Coca-Cola Funds Science to Promote Exercise as Solution to Obesity Crisis

Critics of Coke's financial support said its was not transparent until scholars forced its revelation, and that it's a gambit to steer attention away from the role of soda in the nation's epidemic of diabetes and obesity.

Is America’s problem with obesity primarily one of too many calories or too little exercise? From the vantage point of the beverage giant Coca-Cola, moving more would work wonders for maintaining a healthy weight—and they are ready help fund studies to prove their point.

Reports in The New York Times uncovered Coke’s financial backing for the Global Energy Balance Network, a nonprofit that features exercise scientists and a public health expert whose work has informed federal standards on physical activity. There’s nothing wrong with that, of course, except that the beverage manufacturer’s connections were not that clear until other obesity scholars inquired about the group’s funding, and the links were subsequently reported.

It is unclear who GEBN consists of besides Steven N. Blair, PED, professor faculty affiliate at the University of South Carolina, where the group appears to be based; James O. Hill, PhD, professor of the University of Colorado Health Sciences Center, and Gregory A. Hand, PhD, MPH, dean of the West Virginia University School of Public Health. A look at the group’s website states that “GEBN is in its formative stage and at this time we are not privileged to release the names of our members.”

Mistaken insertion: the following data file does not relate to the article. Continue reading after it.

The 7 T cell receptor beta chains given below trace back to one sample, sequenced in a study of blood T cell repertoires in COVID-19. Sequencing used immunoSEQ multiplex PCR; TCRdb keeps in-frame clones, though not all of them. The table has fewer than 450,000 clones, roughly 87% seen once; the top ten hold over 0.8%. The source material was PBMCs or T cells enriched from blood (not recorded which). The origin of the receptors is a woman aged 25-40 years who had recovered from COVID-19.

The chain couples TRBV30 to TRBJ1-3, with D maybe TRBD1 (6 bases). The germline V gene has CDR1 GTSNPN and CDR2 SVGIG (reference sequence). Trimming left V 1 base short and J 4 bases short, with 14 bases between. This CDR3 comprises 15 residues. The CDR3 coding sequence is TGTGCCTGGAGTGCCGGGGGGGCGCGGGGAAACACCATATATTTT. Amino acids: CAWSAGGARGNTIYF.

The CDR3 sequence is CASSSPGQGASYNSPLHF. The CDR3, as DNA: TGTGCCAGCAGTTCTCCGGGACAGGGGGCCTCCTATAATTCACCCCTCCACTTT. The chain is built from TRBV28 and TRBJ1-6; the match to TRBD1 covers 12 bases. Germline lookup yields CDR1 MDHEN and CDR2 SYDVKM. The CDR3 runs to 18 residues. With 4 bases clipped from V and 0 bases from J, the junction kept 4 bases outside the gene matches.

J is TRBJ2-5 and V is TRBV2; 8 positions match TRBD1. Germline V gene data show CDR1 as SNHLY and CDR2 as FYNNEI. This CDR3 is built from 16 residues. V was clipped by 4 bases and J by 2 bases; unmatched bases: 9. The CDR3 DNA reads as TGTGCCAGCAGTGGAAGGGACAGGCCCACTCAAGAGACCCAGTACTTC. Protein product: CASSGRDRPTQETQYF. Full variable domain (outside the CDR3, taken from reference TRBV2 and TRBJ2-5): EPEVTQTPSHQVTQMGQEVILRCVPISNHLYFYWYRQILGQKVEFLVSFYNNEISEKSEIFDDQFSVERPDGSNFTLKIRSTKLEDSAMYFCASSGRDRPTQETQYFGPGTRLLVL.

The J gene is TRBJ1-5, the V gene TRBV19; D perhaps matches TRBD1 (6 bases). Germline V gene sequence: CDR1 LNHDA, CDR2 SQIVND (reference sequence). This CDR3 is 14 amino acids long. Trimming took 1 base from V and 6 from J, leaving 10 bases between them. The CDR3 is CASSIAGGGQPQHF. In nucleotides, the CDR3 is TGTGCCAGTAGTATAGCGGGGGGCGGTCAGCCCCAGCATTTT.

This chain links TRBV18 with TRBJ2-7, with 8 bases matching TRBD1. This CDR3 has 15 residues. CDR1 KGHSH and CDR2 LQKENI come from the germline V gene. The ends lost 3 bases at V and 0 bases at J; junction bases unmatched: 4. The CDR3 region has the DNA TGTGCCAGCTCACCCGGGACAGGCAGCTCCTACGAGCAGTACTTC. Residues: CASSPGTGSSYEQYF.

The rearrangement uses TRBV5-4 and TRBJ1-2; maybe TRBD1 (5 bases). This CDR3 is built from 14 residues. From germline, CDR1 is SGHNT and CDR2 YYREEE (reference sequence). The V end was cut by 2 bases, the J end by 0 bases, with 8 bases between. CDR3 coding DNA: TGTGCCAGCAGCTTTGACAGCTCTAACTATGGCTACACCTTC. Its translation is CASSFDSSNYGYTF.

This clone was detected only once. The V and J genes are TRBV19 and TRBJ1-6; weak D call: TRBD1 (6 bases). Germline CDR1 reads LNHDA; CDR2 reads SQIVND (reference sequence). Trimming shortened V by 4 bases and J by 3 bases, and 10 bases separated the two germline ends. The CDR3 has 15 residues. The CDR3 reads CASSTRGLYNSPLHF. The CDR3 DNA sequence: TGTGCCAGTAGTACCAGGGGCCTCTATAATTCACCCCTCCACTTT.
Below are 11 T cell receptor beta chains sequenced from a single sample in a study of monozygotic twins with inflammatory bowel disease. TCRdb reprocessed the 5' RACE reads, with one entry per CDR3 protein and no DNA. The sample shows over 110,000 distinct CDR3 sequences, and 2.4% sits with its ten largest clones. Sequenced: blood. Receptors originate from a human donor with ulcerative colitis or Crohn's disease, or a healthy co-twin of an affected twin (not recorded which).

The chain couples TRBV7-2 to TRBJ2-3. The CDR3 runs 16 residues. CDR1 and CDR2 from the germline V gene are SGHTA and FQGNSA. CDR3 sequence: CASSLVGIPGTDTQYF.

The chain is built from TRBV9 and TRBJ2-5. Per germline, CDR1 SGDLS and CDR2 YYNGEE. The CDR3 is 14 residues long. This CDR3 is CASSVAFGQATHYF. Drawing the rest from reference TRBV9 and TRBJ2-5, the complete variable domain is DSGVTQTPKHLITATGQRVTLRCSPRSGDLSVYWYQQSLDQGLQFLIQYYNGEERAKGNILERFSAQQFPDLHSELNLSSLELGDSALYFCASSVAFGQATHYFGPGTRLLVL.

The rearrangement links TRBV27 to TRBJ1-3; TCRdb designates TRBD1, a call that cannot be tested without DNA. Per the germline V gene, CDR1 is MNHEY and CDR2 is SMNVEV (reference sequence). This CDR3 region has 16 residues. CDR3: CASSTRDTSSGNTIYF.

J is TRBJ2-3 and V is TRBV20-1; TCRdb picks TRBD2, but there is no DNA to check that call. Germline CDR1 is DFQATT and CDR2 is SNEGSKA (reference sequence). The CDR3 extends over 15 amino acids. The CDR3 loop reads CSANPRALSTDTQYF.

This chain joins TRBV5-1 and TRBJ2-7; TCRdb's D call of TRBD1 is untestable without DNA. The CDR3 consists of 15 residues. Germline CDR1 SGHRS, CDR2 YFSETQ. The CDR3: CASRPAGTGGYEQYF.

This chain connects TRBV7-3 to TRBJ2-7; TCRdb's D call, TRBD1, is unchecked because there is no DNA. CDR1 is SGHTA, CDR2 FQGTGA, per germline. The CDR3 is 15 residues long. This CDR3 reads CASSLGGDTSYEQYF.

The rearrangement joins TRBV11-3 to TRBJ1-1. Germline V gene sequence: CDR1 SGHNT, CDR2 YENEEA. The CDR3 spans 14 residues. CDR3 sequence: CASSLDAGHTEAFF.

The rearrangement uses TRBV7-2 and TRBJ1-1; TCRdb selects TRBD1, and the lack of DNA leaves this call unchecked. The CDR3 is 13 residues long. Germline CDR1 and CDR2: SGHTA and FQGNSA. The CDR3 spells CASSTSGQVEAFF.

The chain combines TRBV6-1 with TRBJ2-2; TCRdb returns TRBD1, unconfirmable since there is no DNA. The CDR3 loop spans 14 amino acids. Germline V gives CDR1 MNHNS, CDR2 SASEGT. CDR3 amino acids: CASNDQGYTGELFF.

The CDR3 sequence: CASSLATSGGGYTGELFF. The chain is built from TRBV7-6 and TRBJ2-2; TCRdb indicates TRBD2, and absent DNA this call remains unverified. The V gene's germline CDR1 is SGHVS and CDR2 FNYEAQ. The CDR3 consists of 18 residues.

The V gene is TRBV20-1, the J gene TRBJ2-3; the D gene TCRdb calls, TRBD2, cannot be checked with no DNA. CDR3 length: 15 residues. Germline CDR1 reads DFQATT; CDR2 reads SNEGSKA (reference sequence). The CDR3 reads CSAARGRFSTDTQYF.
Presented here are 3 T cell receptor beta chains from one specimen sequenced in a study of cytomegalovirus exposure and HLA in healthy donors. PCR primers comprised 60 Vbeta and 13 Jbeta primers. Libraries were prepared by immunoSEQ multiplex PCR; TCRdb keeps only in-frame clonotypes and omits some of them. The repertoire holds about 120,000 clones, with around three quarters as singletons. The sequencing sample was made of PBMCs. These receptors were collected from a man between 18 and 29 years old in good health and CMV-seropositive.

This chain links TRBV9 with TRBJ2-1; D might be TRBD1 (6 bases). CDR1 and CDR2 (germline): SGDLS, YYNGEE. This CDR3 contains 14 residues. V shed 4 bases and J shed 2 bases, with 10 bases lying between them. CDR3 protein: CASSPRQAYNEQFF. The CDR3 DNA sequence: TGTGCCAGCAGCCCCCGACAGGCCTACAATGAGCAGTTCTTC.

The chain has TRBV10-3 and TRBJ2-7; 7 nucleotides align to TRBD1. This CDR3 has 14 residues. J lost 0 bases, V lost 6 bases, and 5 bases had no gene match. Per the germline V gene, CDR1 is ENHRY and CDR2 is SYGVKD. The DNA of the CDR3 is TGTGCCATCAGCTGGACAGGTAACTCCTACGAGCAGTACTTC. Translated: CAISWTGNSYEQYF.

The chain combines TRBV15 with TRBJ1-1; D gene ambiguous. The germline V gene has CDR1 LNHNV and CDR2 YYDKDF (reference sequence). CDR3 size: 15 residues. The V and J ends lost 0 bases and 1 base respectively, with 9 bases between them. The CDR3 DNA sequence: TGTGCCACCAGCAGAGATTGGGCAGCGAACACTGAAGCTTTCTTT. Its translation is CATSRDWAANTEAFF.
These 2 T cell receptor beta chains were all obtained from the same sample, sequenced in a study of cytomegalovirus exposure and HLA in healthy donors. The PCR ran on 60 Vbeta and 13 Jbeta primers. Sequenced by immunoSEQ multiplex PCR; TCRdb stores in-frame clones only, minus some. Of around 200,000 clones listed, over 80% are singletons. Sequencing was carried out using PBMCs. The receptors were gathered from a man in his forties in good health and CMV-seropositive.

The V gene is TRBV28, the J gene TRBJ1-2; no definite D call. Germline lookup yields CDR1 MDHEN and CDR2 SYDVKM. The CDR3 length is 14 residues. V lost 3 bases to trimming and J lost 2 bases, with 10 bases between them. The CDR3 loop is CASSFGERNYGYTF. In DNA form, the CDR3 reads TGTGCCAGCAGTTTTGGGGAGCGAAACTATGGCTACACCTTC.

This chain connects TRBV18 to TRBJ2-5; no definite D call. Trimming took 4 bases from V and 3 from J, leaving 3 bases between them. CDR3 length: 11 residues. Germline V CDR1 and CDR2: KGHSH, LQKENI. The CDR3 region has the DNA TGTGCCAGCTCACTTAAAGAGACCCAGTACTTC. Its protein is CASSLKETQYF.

Critics of the initiative say it’s one more misleading effort by Big Soda to steer attention away from the causes of obesity and diabetes, as cities weigh soda taxes and other initiatives against sugary drinks to promote healthy eating and drinking. The federal government has taken aim at programs that once allowed soda machines in schools. As a result, soda consumption is on the decline, with the number of full-calorie sodas consumed by the average American down 25% over the past 20 years.

According to The Times, Coca-Cola has provided nearly $4 million in research support for Blair and Hand. Hill told the newspaper that Coca-Cola had registered the group’s website because the network’s members did not know how, despite the fact that all 3 are employed at the major public research university in their respective states. Hill insisted that Coca-Cola as not “running the show,” while Coca-Cola declined to be interviewed.

Experts on obesity agree that both diet and exercise are required to help overweight persons lose weight, but the precise amount of calories vs. exerciser differs from person to person and shifts as people age; most experts agree that people need fewer calories as they grow older.